This story is highly simplified, and each stage in it is under detailed investigation by different sets of specialists. But the outline, for our purposes, is sound.
Earth was not around at the beginning—the universe began without us some 10 billion years earlier than Earth. The universe started out with only two elements, hydrogen and helium gas, which formed stars that burned these elements in nuclear fusion reactions. Generations of stars were born in gas clouds and died in explosive novas. The conditions in those novas produced the heavier elements we have with us today. This is well-documented cosmology and astrophysics.
Long, long ago (some 5 billion years ago) in a perfectly ordinary place in the galaxy, a supernova exploded, pushing a lot of its heavy-element wreckage into a nearby cloud of hydrogen gas and interstellar dust. The mixture grew hot and compressed under its own gravity, and at its center a new star began to form. Around it swirled a disk of the same material, which grew white-hot from the great compressive forces. That new star became our Sun, and the glowing disk gave rise to Earth and its sister planets. We can see just this sort of thing happening elsewhere in the universe.
While the Sun grew in size and energy, beginning to ignite its nuclear fires, the hot disk slowly cooled. This took millions of years. During that time, the components of the disk began to freeze out into small dust-size grains. Iron metal and compounds of silicon, magnesium, aluminum, and oxygen came out first in that fiery setting. Bits of these are preserved in chondrite meteorites. Slowly these grains settled together and collected into clumps, then chunks, then boulders and finally bodies large enough to exert their own gravity—planetesimals. This whole process is rather well modeled by scientists like those at the Planetary Research Institute.
As time went by, planetesimals grew by collision with other bodies, and as their mass grew larger, the energies involved did too. By the time they reached a hundred kilometers or so in size, planetesimal collisions produced a lot of outright melting and vaporization, and the materials—which we can confidently call rocks and iron metal—began to sort themselves out. The dense iron settled in the center and the lighter rock separated into a mantle around the iron, in a miniature of Earth and the other inner planets today. Planetologists call this differentiation, and it is documented not only for the planets, but also for most of the large moons and the largest asteroids (from which come iron meteorites). The asteroids Ceres, Pallas and Vesta survive from that time, miniature planets.
Earth Is Born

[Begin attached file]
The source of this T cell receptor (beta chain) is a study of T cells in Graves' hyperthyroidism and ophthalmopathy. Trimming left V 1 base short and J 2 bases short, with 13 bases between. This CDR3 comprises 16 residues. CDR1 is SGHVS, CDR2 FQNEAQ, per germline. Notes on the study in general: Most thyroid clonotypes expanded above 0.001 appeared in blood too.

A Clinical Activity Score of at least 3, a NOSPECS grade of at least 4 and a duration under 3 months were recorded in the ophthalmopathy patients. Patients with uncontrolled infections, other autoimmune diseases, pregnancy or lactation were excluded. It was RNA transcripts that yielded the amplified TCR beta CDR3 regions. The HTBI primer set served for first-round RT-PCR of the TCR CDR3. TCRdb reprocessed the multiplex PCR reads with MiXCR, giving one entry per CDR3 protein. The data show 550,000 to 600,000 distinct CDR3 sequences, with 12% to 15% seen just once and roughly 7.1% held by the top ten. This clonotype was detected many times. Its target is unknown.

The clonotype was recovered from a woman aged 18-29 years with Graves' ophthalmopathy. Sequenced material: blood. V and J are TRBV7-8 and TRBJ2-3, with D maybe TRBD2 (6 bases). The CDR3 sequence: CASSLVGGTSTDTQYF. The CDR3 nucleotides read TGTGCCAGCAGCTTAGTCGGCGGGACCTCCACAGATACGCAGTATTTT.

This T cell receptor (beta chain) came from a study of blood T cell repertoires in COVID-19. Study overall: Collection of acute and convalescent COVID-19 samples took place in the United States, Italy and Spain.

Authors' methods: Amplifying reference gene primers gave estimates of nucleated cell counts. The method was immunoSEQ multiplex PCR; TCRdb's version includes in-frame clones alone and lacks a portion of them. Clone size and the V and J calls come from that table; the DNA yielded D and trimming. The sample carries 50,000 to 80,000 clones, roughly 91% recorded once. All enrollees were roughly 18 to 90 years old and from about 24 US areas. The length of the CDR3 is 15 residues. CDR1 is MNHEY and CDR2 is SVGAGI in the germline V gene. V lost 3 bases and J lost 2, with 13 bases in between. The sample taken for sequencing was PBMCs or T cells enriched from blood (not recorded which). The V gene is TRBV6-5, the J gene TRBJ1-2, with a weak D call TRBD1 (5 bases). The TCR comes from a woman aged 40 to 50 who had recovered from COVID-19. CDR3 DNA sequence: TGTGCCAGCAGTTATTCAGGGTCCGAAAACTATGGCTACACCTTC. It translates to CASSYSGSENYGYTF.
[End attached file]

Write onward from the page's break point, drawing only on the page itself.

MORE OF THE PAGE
At some point during this time, the Sun ignited. Although the Sun was only about two-thirds as bright as it is today, the process of ignition (the so-called T-Tauri phase) was energetic enough to blow away most of the gaseous part of the protoplanetary disk. The chunks, boulders, and planetesimals left behind continued to collect into a handful of large, stable bodies in well-spaced orbits.
Earth was the third one of these, counting outward from the Sun. We know that the process of accumulation was violent and spectacular, because the smaller pieces left huge craters on the larger ones. Our studies of the other planets in the Space Age document these impacts everywhere we've looked.
At one point early in this process a very large planetesimal struck Earth an off-center blow and sprayed much of Earth's rocky mantle into space. The planet got most of it back after a period of time, but some of it collected into a second planetesimal circling Earth. It's still there—it's the Moon. Since this theory took center stage in the mid-1980s, it has become everyone's favorite. And as geophysicist Don Anderson once explained, "The objection that such an event would be extremely rare is actually a point in its favor, since the Moon is unique."
The oldest surviving rocks on Earth were formed some 600 million years after Earth first formed. So all of the activity of Earth's birth was already ancient history (except for a possible "late bombardment" of the last stray planetesimals around 4 billion years ago). The oldest rocks, dated by the uranium-lead method as about 3.96 billion years old, show that there were volcanoes, continents, oceans, crustal plates, and life on Earth in those days. While the eons that followed were full of strange stories and far-reaching changes, the Earth had taken on its basic structure long before.
PS: The evidence for this story is not the kind of things that geologists find visible in rocks. It's the result of patient evidence-collecting from meteorites and the geology of the other planets, analyses of very large bodies of geochemical data, and generations of serious argument among many different sets of specialists. You can take it or leave it, since it doesn't affect the price of beans, but if you want to learn science or have it taught in your schools, this is the story of Earth—this and no other.